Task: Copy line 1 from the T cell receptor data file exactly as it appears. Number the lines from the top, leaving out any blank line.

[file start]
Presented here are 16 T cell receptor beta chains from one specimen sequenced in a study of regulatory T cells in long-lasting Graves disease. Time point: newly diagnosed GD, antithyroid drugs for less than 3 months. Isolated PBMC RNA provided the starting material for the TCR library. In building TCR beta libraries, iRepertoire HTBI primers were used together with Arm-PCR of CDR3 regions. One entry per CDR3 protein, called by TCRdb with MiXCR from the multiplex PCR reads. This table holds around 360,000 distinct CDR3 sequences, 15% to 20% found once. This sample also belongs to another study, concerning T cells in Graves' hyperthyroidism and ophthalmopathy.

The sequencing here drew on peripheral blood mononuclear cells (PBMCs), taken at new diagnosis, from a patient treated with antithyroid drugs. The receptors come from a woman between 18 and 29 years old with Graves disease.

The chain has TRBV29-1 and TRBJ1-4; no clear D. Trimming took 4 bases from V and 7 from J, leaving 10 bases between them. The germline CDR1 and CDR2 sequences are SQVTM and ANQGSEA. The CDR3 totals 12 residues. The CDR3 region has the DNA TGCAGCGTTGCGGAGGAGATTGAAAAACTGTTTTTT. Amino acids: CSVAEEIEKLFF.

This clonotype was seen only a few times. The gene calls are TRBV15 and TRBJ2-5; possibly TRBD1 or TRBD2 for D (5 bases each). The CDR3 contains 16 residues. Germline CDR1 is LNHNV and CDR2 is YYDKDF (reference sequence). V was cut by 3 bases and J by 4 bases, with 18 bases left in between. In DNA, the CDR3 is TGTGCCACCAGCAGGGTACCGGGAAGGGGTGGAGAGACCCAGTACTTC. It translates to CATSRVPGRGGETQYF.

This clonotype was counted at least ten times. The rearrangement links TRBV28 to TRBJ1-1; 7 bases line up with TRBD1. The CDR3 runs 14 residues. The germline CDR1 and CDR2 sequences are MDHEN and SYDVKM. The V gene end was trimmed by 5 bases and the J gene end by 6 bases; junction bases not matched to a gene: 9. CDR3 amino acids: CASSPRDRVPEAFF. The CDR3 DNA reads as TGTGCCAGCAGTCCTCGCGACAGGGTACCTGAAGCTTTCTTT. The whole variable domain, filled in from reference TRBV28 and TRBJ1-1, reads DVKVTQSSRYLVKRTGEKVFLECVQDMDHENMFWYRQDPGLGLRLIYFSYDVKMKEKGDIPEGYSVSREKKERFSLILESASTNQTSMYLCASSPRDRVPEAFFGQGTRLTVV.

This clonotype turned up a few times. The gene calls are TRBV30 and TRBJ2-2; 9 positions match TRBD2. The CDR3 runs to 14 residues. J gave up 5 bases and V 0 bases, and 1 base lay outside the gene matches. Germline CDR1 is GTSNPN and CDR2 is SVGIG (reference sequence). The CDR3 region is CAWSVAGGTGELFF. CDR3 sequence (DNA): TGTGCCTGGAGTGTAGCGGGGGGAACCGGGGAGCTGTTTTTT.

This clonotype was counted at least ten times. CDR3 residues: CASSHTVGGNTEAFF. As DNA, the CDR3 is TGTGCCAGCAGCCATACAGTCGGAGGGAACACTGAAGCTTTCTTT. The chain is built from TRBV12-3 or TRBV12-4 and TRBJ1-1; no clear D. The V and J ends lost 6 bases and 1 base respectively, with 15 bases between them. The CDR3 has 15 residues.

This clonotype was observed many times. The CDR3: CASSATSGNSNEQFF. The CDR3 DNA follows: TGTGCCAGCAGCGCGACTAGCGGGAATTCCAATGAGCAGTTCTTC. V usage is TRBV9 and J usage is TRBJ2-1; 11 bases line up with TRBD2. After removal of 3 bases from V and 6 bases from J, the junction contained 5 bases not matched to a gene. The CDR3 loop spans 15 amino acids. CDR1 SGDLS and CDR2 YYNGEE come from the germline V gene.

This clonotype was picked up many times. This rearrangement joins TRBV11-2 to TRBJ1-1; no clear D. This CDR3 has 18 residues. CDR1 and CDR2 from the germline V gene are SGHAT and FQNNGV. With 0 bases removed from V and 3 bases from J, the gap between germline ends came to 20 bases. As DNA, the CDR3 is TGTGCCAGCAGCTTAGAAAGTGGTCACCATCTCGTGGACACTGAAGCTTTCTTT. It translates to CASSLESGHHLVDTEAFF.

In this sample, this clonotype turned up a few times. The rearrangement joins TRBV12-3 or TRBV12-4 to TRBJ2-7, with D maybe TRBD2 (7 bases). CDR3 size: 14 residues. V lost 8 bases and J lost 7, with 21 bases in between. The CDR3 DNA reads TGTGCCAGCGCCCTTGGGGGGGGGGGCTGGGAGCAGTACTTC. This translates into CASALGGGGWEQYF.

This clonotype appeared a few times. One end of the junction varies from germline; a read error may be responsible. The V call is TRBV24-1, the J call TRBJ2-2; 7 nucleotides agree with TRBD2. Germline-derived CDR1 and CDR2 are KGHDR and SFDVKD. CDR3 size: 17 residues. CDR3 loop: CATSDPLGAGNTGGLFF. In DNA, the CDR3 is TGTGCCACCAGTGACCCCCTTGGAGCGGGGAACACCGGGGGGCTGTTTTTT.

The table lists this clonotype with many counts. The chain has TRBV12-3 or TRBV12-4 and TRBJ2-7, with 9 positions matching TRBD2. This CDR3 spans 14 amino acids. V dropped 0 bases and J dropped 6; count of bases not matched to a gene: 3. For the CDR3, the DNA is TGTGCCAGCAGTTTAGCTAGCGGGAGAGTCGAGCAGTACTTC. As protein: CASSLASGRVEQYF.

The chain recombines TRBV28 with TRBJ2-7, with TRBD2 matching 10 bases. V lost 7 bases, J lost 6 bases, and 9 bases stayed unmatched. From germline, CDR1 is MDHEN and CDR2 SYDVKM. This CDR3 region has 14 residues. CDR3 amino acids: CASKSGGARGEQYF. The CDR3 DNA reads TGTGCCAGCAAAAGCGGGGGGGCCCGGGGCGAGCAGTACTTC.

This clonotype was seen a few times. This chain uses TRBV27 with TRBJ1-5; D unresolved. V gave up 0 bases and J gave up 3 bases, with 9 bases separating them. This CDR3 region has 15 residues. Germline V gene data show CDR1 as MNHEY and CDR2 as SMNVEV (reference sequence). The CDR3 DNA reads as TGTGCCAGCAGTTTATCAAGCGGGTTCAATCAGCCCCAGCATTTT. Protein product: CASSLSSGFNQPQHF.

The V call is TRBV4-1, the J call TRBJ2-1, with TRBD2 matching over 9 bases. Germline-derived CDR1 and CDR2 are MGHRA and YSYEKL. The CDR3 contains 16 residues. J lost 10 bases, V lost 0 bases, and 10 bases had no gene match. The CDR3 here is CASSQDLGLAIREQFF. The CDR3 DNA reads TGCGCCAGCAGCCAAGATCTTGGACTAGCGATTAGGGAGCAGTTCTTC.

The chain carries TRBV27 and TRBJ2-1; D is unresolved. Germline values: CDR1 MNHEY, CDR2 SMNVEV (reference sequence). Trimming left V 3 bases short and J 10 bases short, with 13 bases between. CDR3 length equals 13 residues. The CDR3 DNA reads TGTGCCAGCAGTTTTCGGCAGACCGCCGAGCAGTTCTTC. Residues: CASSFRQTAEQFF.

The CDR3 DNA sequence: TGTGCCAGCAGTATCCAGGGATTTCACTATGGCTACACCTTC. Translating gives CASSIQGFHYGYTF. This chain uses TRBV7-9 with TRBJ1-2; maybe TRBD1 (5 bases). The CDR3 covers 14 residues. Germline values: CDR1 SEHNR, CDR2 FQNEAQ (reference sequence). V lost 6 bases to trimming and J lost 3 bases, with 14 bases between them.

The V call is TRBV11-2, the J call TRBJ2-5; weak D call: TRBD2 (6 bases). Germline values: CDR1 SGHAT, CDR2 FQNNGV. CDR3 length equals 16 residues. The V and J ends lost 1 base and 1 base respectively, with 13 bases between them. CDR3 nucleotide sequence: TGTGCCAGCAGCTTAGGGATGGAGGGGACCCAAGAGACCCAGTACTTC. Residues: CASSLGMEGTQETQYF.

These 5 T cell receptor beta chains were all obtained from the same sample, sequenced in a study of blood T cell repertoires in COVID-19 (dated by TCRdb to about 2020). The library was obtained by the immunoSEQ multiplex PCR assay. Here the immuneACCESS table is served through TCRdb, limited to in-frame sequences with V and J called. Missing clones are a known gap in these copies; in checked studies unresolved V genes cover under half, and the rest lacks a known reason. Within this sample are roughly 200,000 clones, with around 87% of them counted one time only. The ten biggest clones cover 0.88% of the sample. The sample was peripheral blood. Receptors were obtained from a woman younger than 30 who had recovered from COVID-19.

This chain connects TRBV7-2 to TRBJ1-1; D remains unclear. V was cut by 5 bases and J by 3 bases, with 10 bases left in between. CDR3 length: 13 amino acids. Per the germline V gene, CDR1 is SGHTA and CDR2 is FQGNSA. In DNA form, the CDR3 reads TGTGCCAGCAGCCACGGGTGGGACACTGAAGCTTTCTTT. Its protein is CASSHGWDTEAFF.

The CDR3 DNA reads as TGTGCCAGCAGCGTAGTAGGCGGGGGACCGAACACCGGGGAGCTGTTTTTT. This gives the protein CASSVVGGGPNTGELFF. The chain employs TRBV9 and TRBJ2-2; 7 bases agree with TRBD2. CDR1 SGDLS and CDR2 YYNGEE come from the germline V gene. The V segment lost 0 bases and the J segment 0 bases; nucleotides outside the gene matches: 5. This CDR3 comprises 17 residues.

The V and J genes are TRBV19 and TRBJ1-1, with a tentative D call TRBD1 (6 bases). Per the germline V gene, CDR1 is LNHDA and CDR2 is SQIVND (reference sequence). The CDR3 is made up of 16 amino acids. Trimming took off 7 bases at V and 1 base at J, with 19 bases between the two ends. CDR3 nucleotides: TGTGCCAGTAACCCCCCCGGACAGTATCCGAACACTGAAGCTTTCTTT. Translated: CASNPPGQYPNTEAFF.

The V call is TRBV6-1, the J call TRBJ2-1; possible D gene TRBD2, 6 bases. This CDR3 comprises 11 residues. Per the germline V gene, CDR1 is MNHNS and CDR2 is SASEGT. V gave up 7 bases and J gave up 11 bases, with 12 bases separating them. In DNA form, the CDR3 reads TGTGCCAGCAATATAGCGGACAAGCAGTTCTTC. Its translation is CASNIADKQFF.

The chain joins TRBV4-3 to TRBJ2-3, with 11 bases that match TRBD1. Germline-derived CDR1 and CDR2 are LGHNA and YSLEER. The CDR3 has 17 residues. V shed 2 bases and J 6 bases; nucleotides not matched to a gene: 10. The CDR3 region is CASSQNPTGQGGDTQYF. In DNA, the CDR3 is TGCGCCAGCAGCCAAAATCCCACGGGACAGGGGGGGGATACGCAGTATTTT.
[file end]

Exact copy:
Presented here are 16 T cell receptor beta chains from one specimen sequenced in a study of regulatory T cells in long-lasting Graves disease. Time point: newly diagnosed GD, antithyroid drugs for less than 3 months. Isolated PBMC RNA provided the starting material for the TCR library. In building TCR beta libraries, iRepertoire HTBI primers were used together with Arm-PCR of CDR3 regions. One entry per CDR3 protein, called by TCRdb with MiXCR from the multiplex PCR reads. This table holds around 360,000 distinct CDR3 sequences, 15% to 20% found once. This sample also belongs to another study, concerning T cells in Graves' hyperthyroidism and ophthalmopathy.